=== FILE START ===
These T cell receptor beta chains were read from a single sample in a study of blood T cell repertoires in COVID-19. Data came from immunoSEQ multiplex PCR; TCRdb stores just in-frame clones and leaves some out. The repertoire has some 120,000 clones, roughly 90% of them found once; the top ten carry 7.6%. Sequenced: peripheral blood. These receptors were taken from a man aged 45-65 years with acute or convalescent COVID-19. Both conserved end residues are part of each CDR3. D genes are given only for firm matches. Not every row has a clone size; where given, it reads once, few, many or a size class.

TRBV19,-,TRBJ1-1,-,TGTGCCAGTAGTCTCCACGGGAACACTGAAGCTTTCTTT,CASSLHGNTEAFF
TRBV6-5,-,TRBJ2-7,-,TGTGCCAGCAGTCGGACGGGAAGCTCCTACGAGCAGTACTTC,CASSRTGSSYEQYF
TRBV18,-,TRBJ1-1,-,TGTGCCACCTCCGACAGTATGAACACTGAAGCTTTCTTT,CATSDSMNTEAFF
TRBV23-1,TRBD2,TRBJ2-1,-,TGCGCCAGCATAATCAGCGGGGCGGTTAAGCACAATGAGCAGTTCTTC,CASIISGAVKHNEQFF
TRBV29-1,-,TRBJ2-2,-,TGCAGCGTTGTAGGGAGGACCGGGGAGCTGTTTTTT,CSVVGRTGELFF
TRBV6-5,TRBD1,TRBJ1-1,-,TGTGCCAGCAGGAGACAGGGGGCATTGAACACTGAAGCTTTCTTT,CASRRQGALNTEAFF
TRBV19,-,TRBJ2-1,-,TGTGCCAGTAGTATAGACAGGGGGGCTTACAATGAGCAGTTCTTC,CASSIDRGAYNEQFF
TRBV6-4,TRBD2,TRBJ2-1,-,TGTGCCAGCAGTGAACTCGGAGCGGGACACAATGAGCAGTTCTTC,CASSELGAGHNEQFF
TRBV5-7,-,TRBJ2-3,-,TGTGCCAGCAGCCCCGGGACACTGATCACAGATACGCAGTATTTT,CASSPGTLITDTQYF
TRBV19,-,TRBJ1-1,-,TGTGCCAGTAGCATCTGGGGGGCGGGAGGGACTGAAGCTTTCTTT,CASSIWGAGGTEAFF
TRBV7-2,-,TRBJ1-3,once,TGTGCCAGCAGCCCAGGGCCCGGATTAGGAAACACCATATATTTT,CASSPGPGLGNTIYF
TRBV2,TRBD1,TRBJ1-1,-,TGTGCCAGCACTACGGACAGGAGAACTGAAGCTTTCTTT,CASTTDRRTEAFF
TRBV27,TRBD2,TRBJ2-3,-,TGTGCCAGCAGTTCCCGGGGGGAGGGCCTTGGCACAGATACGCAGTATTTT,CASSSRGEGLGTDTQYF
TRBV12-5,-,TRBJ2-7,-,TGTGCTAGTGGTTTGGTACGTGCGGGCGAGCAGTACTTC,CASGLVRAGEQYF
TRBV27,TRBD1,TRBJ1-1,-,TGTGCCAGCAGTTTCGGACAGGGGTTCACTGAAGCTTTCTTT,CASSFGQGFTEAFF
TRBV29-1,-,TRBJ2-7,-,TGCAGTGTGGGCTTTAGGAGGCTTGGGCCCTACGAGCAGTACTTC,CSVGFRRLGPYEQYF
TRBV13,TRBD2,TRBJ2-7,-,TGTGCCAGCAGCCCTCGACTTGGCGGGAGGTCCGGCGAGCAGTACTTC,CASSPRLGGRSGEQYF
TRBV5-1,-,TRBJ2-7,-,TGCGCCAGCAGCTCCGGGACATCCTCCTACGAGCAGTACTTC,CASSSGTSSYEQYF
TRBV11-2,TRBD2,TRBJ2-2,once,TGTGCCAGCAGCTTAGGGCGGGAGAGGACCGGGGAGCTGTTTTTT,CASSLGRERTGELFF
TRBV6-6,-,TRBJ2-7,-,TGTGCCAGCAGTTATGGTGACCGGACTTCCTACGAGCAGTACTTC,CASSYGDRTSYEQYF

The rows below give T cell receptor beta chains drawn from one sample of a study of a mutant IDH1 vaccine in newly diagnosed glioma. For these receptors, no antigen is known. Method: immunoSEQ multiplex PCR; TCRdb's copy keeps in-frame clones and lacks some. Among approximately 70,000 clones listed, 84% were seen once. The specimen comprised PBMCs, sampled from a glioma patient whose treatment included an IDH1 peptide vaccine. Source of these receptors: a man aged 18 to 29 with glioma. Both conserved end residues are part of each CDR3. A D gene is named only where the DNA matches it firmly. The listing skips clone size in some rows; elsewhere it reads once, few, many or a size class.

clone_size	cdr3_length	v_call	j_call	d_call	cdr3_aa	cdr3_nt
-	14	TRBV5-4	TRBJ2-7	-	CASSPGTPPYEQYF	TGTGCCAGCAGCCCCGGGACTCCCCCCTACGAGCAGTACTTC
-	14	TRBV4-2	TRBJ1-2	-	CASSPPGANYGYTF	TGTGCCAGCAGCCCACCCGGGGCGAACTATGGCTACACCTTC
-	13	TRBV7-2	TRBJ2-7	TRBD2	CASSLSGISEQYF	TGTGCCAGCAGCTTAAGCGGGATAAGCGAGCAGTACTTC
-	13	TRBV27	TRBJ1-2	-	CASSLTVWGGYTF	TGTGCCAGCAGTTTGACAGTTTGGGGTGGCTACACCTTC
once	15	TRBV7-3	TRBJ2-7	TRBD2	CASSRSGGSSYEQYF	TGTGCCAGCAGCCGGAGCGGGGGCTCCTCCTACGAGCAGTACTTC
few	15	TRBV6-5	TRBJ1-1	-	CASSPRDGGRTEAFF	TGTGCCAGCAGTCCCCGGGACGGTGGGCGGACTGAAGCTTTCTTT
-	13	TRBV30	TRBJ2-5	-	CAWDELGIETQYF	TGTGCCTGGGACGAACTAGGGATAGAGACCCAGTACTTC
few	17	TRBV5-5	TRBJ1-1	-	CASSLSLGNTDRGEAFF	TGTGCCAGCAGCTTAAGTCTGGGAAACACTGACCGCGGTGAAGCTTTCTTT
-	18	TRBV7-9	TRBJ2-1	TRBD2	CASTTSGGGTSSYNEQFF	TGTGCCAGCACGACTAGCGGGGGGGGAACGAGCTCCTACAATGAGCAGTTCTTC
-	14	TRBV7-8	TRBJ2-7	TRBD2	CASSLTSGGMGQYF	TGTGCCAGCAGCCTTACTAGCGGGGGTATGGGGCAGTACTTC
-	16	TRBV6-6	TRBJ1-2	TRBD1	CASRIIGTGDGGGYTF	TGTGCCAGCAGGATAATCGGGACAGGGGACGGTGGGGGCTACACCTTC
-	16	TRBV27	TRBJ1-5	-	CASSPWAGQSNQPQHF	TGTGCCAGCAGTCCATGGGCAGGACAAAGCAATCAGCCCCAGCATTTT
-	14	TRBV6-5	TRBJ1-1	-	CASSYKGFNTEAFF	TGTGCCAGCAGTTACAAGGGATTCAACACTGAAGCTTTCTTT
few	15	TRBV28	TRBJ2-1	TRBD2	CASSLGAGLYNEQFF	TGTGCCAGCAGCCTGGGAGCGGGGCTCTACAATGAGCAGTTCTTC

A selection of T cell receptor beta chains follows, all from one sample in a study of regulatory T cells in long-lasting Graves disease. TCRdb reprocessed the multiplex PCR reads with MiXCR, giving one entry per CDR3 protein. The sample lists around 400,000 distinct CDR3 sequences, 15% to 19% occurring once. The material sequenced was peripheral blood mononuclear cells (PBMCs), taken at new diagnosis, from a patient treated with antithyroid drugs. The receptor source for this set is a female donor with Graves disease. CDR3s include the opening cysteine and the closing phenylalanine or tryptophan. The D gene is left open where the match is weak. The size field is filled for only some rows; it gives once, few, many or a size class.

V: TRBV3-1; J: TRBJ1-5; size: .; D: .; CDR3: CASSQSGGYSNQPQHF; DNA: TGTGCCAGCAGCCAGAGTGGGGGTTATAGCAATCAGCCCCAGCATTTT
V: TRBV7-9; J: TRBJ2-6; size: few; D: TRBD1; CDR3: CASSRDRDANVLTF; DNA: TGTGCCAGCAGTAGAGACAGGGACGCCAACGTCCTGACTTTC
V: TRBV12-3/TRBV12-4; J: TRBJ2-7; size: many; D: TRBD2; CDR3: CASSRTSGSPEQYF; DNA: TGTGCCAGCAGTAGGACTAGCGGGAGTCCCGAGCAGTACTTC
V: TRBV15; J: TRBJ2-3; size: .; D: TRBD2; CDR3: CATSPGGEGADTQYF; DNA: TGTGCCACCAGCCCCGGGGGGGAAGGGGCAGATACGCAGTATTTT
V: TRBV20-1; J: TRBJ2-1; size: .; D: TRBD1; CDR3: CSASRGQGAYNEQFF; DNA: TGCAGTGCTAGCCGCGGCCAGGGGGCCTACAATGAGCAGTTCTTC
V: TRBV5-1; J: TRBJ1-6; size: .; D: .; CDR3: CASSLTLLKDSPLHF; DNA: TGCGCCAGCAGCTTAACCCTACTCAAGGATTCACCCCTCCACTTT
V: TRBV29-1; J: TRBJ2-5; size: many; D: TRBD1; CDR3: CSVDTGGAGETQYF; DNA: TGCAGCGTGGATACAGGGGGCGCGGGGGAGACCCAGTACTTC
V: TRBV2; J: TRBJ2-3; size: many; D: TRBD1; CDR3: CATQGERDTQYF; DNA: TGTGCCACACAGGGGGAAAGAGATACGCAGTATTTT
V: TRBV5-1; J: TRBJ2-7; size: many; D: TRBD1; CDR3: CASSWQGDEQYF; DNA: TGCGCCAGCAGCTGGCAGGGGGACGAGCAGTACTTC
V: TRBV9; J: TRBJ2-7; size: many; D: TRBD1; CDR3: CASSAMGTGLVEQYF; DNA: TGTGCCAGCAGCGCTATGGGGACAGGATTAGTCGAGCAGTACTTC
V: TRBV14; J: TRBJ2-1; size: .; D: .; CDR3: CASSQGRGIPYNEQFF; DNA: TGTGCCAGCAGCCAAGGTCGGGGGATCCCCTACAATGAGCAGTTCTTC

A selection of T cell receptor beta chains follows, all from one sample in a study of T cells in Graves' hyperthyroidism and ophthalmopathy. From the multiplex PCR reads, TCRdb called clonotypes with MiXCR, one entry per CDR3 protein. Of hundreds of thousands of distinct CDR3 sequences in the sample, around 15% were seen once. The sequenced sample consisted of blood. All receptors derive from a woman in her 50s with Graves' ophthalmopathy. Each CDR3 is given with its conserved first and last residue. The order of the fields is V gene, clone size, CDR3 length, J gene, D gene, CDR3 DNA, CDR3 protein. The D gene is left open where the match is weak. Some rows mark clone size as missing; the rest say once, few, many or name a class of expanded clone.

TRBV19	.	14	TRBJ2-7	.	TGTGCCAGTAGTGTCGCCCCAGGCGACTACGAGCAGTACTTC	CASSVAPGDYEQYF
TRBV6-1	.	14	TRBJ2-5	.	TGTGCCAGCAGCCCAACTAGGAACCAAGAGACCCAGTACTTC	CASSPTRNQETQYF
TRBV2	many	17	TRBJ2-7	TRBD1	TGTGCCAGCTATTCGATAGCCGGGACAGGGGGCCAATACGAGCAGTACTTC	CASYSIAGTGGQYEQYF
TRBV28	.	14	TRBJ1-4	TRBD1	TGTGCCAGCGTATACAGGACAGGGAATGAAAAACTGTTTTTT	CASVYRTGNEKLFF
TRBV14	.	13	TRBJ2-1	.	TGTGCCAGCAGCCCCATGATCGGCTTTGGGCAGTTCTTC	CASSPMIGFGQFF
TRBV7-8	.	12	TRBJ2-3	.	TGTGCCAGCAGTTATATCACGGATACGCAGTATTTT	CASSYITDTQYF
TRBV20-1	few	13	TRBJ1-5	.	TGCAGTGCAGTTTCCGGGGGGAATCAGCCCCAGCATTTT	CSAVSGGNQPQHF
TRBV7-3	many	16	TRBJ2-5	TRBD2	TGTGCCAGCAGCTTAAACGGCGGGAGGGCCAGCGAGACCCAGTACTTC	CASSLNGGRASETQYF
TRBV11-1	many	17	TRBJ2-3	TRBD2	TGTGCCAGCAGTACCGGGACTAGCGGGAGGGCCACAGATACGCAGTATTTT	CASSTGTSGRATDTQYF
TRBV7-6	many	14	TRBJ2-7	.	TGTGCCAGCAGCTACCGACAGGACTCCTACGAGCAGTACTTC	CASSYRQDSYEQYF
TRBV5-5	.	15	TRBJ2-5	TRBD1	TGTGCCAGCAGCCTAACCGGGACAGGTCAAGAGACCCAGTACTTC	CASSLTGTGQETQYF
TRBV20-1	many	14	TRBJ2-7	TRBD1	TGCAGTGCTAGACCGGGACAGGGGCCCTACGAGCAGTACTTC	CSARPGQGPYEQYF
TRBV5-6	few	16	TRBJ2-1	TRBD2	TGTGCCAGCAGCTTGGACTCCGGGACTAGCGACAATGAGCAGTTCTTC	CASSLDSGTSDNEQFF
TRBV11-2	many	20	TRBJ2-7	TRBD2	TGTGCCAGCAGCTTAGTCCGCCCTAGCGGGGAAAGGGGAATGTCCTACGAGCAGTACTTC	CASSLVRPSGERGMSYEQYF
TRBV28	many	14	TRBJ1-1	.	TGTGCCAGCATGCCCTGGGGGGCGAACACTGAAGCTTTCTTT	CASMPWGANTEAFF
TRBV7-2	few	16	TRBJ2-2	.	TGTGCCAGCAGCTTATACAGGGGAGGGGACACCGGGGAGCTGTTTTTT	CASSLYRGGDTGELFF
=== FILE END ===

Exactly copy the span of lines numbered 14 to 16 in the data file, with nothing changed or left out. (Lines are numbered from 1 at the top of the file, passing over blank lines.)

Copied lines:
TRBV27,TRBD2,TRBJ2-3,-,TGTGCCAGCAGTTCCCGGGGGGAGGGCCTTGGCACAGATACGCAGTATTTT,CASSSRGEGLGTDTQYF
TRBV12-5,-,TRBJ2-7,-,TGTGCTAGTGGTTTGGTACGTGCGGGCGAGCAGTACTTC,CASGLVRAGEQYF
TRBV27,TRBD1,TRBJ1-1,-,TGTGCCAGCAGTTTCGGACAGGGGTTCACTGAAGCTTTCTTT,CASSFGQGFTEAFF